"What do we want EAP teaching materials for?" by Harwood

Harwood has the same opinion with Allwright, and he argues that language learning is such a complex process that textbooks cannot cater for the varied set of needs in classrooms around the world. He tells that learners should have the autonomy for their own learning, “Teachers and learners need the independence and autonomy to take responsibility for their own teaching and learning, and materials writers should modify their textbooks accordingly.” (Harwood, 2005, p.150) He indicates that there is common belief in teachers that textbooks are the products of a careful collaboration of theoreticians and practitioners, but that’s not generally true. If the teachers design their materials for their own lessons by taking into consideration their levels, needs and motivation, they will not even need to use the textbooks and their own materials will be more effective than the textbooks.

Conclusion

Teachers are the facilitators of the lesson and they are responsible for making the lessons effective and enjoyable for students. In order to have the students enjoy the lessons and make the subject memorable and permanent, it is important to know how to prepare and use the materials. While designing and evaluating the materials, teachers should take into consideration students’ different learning styles, expectations and needs, attitudes to the lesson, the purpose of learning the language and their demands. If these aspects are neglected, materials will not achieve their goal. In this assignment, I have examined four different articles about designing materials for learners’ autonomy, what do we want teaching materials for, and empirical evaluation and. Each article is focused on different aspect of designing materials, but has the same opinion that materials should be designed appropriate for the learners’ level and requirements.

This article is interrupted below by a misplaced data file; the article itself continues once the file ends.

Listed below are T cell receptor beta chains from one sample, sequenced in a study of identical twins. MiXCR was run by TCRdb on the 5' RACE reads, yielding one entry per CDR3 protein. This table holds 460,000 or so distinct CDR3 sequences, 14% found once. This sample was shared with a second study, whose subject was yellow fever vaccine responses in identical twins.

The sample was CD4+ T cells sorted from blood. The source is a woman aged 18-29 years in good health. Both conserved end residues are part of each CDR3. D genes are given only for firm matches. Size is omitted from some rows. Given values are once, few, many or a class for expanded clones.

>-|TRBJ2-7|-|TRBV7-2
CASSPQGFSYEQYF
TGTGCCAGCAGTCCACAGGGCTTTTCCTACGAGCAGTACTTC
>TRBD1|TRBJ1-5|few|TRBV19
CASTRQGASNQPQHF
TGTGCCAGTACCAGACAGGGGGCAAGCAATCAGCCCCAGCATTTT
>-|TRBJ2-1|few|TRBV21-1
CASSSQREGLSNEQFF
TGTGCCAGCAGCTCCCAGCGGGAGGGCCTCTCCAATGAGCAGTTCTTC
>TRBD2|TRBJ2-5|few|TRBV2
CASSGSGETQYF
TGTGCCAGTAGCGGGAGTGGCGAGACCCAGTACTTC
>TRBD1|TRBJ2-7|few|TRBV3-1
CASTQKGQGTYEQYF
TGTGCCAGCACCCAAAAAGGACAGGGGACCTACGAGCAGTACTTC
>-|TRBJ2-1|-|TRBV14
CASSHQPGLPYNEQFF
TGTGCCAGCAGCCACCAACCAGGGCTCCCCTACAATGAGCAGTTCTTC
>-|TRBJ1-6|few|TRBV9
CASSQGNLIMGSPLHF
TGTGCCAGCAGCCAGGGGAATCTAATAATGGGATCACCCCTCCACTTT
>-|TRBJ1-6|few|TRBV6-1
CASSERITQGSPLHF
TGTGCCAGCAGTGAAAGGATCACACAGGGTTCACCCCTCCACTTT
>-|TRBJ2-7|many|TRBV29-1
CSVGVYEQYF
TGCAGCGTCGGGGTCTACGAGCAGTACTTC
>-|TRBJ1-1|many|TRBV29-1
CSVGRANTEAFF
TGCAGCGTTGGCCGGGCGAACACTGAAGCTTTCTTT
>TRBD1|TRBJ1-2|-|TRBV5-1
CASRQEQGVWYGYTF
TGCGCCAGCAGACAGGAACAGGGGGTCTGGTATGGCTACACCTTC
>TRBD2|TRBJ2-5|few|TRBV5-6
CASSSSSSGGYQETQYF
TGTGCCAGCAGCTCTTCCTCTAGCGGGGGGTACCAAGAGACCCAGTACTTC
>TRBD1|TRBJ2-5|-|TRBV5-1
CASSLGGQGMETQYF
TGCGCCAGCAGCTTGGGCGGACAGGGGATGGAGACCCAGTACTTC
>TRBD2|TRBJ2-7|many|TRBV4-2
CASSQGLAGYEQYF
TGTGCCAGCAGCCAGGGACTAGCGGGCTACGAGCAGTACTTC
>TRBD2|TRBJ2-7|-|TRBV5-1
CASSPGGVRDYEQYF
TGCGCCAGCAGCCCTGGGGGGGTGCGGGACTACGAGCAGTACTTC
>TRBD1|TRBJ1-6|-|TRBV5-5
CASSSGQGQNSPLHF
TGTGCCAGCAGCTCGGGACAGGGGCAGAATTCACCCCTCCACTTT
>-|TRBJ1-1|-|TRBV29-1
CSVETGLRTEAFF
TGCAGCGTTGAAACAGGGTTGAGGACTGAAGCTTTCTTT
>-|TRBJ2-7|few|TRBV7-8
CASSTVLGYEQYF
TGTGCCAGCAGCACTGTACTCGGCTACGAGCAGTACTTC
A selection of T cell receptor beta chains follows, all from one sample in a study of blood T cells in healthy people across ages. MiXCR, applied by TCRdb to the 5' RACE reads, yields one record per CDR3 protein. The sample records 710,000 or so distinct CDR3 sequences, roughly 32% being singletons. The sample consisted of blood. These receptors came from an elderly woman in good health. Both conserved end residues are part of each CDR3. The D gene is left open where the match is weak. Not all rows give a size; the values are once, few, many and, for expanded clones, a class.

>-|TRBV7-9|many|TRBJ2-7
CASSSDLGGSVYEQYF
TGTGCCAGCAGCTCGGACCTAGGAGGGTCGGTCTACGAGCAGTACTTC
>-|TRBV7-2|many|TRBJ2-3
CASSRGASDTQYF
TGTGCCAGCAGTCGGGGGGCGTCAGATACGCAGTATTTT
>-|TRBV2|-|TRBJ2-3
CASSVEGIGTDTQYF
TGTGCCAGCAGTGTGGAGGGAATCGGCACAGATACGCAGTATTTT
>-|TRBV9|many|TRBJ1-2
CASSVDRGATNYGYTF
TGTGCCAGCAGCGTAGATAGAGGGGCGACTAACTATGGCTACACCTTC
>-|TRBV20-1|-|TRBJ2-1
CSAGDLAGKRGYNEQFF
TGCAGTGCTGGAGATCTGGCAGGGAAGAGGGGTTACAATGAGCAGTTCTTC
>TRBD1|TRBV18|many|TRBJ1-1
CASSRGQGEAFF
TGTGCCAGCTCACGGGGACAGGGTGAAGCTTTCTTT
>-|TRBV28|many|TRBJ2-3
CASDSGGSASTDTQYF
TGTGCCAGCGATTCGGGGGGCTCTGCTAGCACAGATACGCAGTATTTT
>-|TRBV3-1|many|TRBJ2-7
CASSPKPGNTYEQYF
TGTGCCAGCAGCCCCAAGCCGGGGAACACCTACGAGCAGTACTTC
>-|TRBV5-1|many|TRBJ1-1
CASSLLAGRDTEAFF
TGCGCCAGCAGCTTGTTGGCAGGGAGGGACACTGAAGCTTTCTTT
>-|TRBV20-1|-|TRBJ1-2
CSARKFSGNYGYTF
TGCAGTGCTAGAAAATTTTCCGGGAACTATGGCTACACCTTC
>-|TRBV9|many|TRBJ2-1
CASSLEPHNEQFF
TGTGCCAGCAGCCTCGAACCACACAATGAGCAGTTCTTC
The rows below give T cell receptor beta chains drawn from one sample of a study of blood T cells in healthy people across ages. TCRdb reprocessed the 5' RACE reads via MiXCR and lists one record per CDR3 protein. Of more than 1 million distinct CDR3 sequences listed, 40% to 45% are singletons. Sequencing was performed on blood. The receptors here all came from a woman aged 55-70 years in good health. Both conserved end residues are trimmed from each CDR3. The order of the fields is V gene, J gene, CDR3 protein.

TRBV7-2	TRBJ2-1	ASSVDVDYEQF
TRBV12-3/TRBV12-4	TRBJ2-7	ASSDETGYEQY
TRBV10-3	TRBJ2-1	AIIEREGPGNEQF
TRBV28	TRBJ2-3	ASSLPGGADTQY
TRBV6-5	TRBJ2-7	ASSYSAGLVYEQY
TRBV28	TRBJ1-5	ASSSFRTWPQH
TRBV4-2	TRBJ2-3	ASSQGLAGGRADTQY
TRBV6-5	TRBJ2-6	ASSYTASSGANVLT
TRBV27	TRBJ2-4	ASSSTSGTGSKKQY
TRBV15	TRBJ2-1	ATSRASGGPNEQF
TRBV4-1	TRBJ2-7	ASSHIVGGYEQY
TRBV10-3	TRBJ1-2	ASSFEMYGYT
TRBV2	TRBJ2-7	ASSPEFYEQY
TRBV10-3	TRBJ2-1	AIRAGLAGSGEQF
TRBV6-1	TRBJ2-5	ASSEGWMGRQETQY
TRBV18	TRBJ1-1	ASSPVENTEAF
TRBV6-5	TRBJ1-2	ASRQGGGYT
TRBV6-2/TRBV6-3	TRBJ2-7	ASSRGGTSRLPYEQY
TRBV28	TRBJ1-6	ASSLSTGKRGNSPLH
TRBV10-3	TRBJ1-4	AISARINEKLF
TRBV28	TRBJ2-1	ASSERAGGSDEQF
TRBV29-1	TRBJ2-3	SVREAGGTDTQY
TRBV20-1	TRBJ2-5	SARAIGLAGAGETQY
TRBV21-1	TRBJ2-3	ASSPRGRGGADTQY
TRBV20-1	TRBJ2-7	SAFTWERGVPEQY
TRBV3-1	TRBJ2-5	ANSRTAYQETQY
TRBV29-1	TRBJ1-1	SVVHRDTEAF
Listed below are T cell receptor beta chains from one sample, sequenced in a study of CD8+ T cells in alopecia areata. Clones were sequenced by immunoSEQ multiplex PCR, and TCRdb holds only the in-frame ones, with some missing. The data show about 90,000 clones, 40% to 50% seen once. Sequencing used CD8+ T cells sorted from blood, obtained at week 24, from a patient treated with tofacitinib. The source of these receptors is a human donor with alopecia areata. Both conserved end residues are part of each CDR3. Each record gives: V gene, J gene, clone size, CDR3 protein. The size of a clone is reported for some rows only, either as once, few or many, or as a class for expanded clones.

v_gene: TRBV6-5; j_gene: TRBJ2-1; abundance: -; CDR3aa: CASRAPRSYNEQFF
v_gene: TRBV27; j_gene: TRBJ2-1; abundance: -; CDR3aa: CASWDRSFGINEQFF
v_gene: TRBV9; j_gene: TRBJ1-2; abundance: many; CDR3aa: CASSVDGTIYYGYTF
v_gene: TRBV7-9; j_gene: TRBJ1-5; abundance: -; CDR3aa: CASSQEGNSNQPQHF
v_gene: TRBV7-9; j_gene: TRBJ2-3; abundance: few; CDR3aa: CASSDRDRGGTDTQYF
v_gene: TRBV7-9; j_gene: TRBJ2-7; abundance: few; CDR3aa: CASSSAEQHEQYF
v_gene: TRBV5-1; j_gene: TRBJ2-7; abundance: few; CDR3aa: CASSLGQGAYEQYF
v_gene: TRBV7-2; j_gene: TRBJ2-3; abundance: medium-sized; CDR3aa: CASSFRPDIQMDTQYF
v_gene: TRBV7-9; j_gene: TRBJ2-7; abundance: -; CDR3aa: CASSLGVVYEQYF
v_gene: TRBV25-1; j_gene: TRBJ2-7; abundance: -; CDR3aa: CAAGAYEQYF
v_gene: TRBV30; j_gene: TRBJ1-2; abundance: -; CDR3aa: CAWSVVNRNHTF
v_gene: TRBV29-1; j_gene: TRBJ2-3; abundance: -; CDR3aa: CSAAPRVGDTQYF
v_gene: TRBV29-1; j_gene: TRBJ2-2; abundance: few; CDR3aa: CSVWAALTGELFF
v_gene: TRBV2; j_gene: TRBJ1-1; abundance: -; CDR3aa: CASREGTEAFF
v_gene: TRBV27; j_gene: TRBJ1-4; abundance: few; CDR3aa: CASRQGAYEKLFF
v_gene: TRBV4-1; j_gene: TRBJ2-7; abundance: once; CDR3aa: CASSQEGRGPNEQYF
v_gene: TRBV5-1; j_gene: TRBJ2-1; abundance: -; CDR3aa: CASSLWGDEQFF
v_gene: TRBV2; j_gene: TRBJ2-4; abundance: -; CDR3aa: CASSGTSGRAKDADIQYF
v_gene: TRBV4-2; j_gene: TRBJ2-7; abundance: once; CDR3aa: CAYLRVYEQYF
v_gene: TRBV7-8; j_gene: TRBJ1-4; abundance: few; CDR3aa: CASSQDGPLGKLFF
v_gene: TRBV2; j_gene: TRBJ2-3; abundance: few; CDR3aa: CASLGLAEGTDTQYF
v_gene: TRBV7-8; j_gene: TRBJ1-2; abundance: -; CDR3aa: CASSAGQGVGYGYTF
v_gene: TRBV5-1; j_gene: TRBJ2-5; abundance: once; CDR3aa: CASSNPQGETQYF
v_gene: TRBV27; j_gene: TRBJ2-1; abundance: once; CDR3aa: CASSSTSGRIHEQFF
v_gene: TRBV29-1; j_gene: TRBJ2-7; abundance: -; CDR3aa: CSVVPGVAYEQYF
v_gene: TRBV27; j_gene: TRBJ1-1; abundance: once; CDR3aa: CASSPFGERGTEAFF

References

Allwright, R. L. (1981). What do we want teaching materials for? ELT Journal, 36 (1), 5-18.

Ellis, R. (1997). The empirical evaluation of language teaching materials. ELT Journal, 51 (1), 36-42.

Harwood, N. (2005). What do we want EAP teaching materials for? Journal of English for Academic Purposes, 4, 149–161.

Wisniewska, I. (1998). Designing materials for teacher autonomy. Forum, 36 (2), 24-28.

© 2014 Seckin Esen

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    • vkwok profile image

      Victor W. Kwok 3 years ago from Hawaii

      Thanks for this insightful hub. Teachers and teacher-to-bes should definitely take a look at this!

    • Seckin Esen profile image
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      Seckin Esen 3 years ago from Ankara, Turkey

      You are very welcome vkwok. I'm glad that you found my hub useful. Thank you for the comment.

    • annart profile image

      Ann Carr 2 years ago from SW England

      Great article! Yes, it is essential to teach to a student's strengths and most important to make that teaching multi-sensory. I have taught dyslexics for many years and have found that they respond to a variety of approaches, depending on all sorts of personal criteria. Differentiation is the key as well as keeping subjects interesting with variety, fun and interaction.

      You've presented lots of useful facts and resources here.

      Voted up ++

    • Seckin Esen profile image
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      Seckin Esen 2 years ago from Ankara, Turkey

      Thank you so much for your nice comment annart.